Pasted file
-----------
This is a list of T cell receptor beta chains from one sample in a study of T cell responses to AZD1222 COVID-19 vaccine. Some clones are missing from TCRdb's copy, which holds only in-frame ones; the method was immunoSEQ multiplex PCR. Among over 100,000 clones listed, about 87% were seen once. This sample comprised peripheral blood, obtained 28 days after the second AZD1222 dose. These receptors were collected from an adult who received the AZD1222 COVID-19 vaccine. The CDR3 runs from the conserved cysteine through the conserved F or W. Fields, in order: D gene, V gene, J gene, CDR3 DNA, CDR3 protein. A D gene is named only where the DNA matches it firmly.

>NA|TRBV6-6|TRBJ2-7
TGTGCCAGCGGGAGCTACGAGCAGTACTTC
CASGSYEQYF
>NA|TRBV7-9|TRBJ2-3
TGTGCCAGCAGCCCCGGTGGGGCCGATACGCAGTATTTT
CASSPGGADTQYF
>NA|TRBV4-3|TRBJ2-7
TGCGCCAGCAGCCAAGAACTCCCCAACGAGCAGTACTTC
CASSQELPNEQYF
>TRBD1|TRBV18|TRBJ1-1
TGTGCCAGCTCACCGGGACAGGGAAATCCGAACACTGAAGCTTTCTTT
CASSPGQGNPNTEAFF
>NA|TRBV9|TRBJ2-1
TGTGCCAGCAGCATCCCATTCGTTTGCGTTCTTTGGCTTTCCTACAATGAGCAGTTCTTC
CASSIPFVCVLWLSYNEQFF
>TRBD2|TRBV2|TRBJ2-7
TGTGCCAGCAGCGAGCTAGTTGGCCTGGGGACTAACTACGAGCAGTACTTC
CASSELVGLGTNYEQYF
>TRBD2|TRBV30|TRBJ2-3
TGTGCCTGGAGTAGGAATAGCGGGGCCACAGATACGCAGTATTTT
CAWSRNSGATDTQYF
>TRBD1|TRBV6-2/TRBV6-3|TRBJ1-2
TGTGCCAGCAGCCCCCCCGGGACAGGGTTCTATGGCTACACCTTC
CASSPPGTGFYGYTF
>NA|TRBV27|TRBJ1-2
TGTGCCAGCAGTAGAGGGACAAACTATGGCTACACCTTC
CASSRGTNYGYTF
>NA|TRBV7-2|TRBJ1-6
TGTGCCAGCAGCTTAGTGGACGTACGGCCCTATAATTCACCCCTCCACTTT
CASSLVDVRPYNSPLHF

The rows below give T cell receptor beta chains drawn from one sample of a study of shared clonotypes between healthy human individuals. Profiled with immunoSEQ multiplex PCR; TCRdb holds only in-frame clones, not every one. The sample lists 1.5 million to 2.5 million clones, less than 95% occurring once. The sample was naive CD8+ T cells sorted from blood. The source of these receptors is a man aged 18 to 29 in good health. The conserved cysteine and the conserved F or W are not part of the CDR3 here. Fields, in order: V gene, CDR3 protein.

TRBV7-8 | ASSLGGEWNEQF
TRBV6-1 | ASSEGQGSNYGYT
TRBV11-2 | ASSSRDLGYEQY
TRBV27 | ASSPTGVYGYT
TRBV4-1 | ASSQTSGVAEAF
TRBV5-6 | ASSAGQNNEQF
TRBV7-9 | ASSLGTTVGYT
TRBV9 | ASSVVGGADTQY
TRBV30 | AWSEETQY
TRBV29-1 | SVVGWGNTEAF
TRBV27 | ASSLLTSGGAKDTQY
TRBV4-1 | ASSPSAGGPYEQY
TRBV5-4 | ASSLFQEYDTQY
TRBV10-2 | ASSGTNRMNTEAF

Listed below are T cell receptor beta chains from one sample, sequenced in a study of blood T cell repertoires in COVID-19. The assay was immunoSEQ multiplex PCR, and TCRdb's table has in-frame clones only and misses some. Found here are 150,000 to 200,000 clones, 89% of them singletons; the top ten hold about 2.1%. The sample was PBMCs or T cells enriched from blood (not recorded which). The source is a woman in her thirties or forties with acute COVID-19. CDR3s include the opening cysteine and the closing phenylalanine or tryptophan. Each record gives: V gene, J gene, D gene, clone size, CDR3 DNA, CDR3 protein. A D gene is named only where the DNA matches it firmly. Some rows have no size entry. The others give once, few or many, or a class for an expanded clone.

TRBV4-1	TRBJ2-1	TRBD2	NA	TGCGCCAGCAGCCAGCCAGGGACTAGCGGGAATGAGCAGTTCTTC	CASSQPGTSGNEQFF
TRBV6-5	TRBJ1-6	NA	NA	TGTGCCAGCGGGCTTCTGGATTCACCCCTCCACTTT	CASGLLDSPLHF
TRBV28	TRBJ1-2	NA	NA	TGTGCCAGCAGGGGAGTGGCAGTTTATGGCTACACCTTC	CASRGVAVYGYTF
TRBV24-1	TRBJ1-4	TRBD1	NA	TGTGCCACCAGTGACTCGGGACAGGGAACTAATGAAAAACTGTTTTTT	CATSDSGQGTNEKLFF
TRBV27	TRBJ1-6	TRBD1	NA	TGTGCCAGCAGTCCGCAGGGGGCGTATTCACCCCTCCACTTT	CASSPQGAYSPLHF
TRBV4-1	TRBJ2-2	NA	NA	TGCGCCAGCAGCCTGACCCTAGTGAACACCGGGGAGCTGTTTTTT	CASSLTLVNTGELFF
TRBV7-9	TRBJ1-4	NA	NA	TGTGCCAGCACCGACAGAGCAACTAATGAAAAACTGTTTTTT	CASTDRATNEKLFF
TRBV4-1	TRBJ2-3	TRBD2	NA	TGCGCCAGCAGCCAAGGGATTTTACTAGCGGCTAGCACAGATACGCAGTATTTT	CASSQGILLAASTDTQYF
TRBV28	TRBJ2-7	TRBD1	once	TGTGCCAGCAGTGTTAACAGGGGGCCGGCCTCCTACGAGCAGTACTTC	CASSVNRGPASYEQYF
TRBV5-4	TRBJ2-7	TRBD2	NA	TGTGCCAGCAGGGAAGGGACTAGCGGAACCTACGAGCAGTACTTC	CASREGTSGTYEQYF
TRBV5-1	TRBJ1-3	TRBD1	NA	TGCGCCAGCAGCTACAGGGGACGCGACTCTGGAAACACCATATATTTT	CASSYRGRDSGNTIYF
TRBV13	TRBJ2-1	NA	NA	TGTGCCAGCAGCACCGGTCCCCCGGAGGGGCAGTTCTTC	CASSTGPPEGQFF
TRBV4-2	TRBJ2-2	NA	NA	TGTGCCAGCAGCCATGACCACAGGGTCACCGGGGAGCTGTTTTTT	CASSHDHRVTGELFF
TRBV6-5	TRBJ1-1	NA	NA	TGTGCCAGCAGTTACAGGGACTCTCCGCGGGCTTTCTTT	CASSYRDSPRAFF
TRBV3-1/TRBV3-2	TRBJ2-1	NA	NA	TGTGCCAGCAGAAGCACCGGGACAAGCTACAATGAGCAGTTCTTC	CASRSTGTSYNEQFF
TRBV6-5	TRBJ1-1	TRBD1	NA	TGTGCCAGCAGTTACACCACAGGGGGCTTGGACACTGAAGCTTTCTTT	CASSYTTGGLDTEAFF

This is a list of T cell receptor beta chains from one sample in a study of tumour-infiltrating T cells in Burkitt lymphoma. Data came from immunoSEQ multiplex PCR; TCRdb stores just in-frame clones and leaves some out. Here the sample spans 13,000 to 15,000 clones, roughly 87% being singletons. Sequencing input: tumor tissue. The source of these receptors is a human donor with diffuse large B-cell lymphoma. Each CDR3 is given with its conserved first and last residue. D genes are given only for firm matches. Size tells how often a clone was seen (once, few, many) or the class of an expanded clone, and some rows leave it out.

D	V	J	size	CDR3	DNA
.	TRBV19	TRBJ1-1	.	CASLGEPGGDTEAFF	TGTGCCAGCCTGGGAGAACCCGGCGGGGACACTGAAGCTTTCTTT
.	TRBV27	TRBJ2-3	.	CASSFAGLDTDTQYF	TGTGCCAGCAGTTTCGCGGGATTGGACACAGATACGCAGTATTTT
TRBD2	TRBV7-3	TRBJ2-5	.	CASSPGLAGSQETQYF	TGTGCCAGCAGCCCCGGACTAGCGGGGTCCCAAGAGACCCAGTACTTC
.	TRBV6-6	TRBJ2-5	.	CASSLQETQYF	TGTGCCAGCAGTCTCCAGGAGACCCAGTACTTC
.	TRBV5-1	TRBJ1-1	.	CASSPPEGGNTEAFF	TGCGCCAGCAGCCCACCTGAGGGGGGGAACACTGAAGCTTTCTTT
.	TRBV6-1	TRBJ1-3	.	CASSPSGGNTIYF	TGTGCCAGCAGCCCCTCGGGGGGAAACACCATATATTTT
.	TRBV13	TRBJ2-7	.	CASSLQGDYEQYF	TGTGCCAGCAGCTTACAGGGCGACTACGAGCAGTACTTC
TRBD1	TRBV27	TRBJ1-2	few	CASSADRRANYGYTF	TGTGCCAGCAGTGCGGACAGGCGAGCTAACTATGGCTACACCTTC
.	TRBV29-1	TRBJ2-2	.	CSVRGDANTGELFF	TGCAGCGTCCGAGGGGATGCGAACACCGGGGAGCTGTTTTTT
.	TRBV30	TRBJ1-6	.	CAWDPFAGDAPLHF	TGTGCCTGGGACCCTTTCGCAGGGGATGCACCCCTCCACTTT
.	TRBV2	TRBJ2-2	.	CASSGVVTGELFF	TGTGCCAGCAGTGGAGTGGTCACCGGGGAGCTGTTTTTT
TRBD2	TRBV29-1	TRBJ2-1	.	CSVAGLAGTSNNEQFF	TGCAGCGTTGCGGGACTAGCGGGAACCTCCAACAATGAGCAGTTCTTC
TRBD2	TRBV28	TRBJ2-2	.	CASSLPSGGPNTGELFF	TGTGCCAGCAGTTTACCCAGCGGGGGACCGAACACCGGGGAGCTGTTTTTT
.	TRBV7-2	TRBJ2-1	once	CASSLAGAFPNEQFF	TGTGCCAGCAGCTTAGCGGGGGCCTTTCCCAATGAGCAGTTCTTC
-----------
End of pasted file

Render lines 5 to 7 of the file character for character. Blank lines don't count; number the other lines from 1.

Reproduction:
>NA|TRBV7-9|TRBJ2-3
TGTGCCAGCAGCCCCGGTGGGGCCGATACGCAGTATTTT
CASSPGGADTQYF